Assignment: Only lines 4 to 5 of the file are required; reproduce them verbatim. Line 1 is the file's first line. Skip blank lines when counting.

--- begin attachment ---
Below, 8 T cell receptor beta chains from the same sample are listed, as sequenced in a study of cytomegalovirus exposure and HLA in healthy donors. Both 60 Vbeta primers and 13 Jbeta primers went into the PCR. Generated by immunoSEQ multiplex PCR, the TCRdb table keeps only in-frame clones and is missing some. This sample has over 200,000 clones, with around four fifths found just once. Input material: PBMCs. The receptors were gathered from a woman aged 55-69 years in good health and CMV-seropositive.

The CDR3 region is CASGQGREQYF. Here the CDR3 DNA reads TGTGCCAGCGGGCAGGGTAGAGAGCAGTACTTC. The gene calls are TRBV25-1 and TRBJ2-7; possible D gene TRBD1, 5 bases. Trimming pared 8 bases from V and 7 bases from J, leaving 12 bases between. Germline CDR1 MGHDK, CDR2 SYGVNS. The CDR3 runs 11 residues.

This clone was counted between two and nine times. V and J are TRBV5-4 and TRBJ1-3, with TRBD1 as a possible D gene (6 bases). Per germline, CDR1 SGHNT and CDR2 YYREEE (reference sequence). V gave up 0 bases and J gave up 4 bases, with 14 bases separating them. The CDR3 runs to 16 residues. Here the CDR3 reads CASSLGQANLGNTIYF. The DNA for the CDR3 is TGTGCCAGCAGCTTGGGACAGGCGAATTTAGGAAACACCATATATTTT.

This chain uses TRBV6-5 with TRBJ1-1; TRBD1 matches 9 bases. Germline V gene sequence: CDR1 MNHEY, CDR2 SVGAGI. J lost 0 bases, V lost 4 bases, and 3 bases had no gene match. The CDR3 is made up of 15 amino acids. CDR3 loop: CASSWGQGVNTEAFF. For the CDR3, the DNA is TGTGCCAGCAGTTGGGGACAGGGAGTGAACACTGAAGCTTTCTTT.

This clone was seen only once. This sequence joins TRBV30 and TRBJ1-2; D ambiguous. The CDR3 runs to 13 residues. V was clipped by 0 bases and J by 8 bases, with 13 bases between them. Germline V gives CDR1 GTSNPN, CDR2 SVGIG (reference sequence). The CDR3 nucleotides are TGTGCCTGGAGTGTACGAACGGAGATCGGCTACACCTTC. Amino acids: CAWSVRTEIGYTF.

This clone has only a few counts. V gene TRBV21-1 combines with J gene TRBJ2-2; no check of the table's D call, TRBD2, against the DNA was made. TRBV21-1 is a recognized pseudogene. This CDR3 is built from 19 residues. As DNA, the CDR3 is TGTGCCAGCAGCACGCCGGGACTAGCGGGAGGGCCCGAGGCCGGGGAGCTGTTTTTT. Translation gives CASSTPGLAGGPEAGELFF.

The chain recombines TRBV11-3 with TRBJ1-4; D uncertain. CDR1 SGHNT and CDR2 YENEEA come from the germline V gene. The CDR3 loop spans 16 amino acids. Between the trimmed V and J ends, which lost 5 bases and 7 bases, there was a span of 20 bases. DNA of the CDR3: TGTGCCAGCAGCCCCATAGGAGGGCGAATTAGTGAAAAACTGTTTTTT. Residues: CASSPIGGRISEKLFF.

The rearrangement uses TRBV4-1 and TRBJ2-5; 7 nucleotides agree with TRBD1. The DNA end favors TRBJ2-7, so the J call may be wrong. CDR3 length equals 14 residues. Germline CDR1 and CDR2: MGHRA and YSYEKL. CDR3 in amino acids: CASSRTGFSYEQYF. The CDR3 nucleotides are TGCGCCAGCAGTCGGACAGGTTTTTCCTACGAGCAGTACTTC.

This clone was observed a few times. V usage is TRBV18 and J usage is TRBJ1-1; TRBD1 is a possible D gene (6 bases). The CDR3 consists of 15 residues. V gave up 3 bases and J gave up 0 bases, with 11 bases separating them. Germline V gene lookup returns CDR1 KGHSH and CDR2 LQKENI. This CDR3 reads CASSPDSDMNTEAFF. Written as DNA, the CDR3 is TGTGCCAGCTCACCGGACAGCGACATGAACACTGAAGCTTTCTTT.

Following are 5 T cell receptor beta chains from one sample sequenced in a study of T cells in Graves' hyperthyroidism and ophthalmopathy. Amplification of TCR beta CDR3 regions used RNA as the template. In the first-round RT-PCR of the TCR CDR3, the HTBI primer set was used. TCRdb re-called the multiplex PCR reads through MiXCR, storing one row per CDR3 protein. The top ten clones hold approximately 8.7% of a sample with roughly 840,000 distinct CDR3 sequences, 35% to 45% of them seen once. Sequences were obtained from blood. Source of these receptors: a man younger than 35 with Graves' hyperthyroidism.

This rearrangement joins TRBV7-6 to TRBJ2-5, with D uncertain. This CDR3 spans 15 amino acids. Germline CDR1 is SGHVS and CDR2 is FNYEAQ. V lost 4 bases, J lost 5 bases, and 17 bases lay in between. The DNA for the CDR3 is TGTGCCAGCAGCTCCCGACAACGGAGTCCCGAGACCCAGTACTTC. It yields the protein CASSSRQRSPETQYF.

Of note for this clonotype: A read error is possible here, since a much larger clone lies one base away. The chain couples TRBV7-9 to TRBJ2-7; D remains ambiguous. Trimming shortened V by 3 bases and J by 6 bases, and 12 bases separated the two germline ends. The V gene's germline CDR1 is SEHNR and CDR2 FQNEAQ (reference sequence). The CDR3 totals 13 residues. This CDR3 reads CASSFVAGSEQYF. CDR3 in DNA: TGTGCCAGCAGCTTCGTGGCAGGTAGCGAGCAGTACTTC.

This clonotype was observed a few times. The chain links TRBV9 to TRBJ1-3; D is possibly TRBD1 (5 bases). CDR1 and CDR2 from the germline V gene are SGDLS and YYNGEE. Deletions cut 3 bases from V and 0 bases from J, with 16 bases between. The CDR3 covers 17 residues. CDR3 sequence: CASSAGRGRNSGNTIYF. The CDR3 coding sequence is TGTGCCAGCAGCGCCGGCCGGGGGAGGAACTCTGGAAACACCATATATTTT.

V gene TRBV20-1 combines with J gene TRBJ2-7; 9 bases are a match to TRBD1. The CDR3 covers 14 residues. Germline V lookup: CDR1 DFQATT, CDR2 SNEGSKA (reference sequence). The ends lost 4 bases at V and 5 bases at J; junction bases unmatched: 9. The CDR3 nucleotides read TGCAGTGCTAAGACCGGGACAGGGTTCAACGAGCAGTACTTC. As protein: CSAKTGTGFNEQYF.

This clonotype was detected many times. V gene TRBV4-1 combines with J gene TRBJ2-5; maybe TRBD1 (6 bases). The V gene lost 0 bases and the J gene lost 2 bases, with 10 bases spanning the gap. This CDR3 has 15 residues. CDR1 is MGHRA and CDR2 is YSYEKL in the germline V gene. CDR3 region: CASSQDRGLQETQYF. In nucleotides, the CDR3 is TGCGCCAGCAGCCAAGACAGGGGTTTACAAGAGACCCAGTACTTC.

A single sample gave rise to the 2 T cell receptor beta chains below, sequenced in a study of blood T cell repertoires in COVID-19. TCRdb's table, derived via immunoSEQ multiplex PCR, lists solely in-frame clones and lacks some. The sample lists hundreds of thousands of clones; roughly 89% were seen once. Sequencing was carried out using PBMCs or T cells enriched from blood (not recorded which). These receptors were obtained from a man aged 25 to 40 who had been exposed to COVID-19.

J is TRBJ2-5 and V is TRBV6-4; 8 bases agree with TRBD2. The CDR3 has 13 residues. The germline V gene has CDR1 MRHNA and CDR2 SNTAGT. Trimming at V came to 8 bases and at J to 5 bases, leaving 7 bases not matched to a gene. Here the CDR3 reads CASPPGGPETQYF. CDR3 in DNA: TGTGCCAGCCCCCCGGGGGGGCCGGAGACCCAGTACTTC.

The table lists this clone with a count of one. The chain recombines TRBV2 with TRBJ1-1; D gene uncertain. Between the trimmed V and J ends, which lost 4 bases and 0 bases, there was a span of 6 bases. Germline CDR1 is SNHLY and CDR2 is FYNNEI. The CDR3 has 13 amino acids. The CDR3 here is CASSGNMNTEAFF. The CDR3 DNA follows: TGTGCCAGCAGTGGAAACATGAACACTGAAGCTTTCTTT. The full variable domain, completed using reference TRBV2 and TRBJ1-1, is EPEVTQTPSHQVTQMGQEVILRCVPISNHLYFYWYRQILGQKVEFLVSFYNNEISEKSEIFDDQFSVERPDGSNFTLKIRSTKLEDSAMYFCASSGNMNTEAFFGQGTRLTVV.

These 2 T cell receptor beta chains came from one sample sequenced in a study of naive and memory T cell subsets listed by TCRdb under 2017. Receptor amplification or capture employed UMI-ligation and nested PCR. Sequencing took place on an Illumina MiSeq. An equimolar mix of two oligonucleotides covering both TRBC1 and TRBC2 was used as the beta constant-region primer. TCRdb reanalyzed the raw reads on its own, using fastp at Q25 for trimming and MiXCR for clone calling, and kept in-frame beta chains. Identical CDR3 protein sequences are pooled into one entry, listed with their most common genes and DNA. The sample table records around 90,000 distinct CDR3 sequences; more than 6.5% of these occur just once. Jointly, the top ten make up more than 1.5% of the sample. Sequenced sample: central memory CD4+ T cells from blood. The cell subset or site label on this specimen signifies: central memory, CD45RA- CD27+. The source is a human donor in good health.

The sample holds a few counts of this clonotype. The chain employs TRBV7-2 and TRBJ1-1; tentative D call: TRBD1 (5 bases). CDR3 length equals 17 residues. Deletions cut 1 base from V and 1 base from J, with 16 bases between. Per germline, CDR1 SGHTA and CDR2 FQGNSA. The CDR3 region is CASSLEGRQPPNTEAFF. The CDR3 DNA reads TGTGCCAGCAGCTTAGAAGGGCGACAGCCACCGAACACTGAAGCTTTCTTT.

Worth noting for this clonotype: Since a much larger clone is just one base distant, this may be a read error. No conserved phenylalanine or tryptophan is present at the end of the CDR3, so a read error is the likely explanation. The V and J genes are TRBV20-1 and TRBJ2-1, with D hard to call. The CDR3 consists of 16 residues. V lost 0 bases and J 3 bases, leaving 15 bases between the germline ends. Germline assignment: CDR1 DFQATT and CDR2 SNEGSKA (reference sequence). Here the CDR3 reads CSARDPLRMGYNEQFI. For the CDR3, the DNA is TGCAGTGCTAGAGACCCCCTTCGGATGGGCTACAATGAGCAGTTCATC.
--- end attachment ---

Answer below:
This chain uses TRBV6-5 with TRBJ1-1; TRBD1 matches 9 bases. Germline V gene sequence: CDR1 MNHEY, CDR2 SVGAGI. J lost 0 bases, V lost 4 bases, and 3 bases had no gene match. The CDR3 is made up of 15 amino acids. CDR3 loop: CASSWGQGVNTEAFF. For the CDR3, the DNA is TGTGCCAGCAGTTGGGGACAGGGAGTGAACACTGAAGCTTTCTTT.

This clone was seen only once. This sequence joins TRBV30 and TRBJ1-2; D ambiguous. The CDR3 runs to 13 residues. V was clipped by 0 bases and J by 8 bases, with 13 bases between them. Germline V gives CDR1 GTSNPN, CDR2 SVGIG (reference sequence). The CDR3 nucleotides are TGTGCCTGGAGTGTACGAACGGAGATCGGCTACACCTTC. Amino acids: CAWSVRTEIGYTF.